Edmonton-area astronomers are inviting everyone to come out to the Telus World of Science tonight for Canada’s first annual Star Party.
Organized by the Royal Astronomical Society of Canada and the Féderation des Astronomes Amateurs du Québec, the National Star Party aims to introduce thousands to the wonders of space observation in celebration of this nation’s sesquicentennial. The party also leads into the Royal Astronomical Society’s 150th anniversary, which is next year.
Astronomers across Canada are hosting simultaneous star parties in their communities as part of this event, said Royal Astronomical Society member and St. Albert resident Bruce McCurdy. The society is holding the party at the end of July instead of on Canada Day as it’s darker at night now (Canada Day was close to the summer solstice, which is the shortest night of the year).
McCurdy said he and other astronomers would be at the Telus observatory tonight with their telescopes, ready to point out all the stars in the sky for visitors. While the observatory is technically open every night this summer, it will stay open extra late (at least until 11 p.m.) for this event.
“We’re going to be looking at what I call the Big Three,” he said, meaning Jupiter, Saturn and the moon. Guests will get a pretty superb view of the two planets and see the moon as it nears first-quarter, and may spot the International Space Station as it zips over.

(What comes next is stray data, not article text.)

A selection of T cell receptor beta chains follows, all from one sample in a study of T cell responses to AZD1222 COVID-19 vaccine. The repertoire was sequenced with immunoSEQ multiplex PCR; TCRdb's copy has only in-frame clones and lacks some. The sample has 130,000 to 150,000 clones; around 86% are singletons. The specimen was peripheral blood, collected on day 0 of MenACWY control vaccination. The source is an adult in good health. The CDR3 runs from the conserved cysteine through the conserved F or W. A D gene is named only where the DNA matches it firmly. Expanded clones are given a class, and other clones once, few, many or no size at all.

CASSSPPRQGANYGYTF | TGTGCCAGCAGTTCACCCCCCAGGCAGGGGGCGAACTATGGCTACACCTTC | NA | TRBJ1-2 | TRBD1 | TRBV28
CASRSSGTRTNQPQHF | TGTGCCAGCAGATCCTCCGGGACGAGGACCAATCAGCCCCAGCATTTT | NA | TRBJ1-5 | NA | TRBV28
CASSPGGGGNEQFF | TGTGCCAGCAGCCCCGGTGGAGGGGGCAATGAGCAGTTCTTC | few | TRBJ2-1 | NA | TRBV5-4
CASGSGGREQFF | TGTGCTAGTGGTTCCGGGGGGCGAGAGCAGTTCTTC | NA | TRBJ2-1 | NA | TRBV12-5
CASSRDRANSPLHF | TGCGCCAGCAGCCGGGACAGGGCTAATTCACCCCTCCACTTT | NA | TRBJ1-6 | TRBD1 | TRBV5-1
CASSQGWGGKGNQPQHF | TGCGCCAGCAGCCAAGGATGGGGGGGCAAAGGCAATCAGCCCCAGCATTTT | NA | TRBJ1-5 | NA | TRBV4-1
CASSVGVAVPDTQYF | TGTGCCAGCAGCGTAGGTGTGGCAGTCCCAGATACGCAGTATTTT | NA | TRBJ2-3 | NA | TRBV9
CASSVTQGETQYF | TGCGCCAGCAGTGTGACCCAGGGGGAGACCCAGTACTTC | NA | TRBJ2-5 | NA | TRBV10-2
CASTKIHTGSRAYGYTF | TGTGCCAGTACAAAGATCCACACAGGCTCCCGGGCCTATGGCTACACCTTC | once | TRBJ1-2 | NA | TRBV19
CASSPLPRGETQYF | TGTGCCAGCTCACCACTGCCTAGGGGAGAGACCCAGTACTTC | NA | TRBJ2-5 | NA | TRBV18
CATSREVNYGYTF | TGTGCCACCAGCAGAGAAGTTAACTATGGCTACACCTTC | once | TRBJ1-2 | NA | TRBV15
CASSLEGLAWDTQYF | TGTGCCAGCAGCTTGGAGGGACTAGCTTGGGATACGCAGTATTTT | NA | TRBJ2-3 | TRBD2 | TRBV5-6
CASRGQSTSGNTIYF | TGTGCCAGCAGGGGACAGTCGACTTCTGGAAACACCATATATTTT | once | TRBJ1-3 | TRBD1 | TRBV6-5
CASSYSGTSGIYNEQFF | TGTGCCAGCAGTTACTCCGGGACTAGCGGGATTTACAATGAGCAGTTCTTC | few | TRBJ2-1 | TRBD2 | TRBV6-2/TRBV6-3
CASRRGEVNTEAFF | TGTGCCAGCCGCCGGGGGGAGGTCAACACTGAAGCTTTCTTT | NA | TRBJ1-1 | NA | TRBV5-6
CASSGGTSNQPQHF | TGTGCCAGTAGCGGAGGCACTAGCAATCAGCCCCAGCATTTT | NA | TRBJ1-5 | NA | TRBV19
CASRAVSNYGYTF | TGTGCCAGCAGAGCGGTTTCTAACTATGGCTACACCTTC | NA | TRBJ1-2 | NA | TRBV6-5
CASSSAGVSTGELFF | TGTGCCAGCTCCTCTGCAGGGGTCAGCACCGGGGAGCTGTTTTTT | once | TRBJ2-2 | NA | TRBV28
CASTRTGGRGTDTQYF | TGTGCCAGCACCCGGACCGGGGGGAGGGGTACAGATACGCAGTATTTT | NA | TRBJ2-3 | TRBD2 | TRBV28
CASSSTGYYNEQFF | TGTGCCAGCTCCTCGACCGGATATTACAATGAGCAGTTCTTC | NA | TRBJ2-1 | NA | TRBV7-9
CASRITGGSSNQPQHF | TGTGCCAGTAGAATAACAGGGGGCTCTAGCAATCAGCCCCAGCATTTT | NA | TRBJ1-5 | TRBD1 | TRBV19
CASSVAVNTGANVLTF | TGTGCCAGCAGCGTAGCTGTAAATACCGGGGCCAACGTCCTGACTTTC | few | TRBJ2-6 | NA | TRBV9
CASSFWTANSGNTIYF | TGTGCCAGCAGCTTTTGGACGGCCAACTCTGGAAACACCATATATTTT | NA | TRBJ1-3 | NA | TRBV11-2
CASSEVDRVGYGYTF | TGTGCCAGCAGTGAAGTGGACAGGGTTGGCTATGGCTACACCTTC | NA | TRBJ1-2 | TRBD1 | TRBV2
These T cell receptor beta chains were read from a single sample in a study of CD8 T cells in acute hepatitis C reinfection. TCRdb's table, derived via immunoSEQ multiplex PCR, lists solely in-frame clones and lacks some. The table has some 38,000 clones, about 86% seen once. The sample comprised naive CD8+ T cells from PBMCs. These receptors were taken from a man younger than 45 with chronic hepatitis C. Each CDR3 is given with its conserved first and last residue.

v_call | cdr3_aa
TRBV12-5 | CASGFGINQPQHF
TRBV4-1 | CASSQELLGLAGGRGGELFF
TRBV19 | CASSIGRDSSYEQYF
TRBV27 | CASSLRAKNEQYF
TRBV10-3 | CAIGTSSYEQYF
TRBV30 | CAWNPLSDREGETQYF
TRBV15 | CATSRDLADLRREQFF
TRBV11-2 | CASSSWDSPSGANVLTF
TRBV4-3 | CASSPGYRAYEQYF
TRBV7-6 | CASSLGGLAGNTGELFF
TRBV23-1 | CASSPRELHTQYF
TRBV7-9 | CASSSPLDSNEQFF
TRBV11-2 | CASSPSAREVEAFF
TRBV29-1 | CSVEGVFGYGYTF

Canada’s history with astronomy goes all the way back to the First Nations and their traditional explanations for the stars and constellations, said Sharon Morsink, astronomer and physics professor at the University of Alberta. Explorers such as David Thompson would have used the stars extensively to track their position as they mapped the country.
Our knowledge of astronomy has grown considerably in the last century, Morsink said. People didn’t know how stars made light 100 years ago (they had to figure out fusion first), and did not think there was anything outside the Milky Way galaxy. Back then, astronomy was mostly about tracking the position, brightness, and spectrum of stars, a job made easier by the fact that there weren’t as many satellites or as much light pollution in the way.
Noted Canadian astronomers of the last century include Helen Sawyer Hogg of the University of Toronto (known for her research on globular clusters, which are mobs of thousands of stars) and the U of A’s Werner Israel, who calculated that black holes must be bald (perfectly smooth) due to their crushing gravity, Morsink said.
The free event runs from 9 to 11 p.m. or later, July 29 at the Telus World of Science observatory. If you miss it, keep an eye on the skies for the Perseid meteor shower from Aug. 11-13 and a partial solar eclipse on Aug. 21, McCurdy said.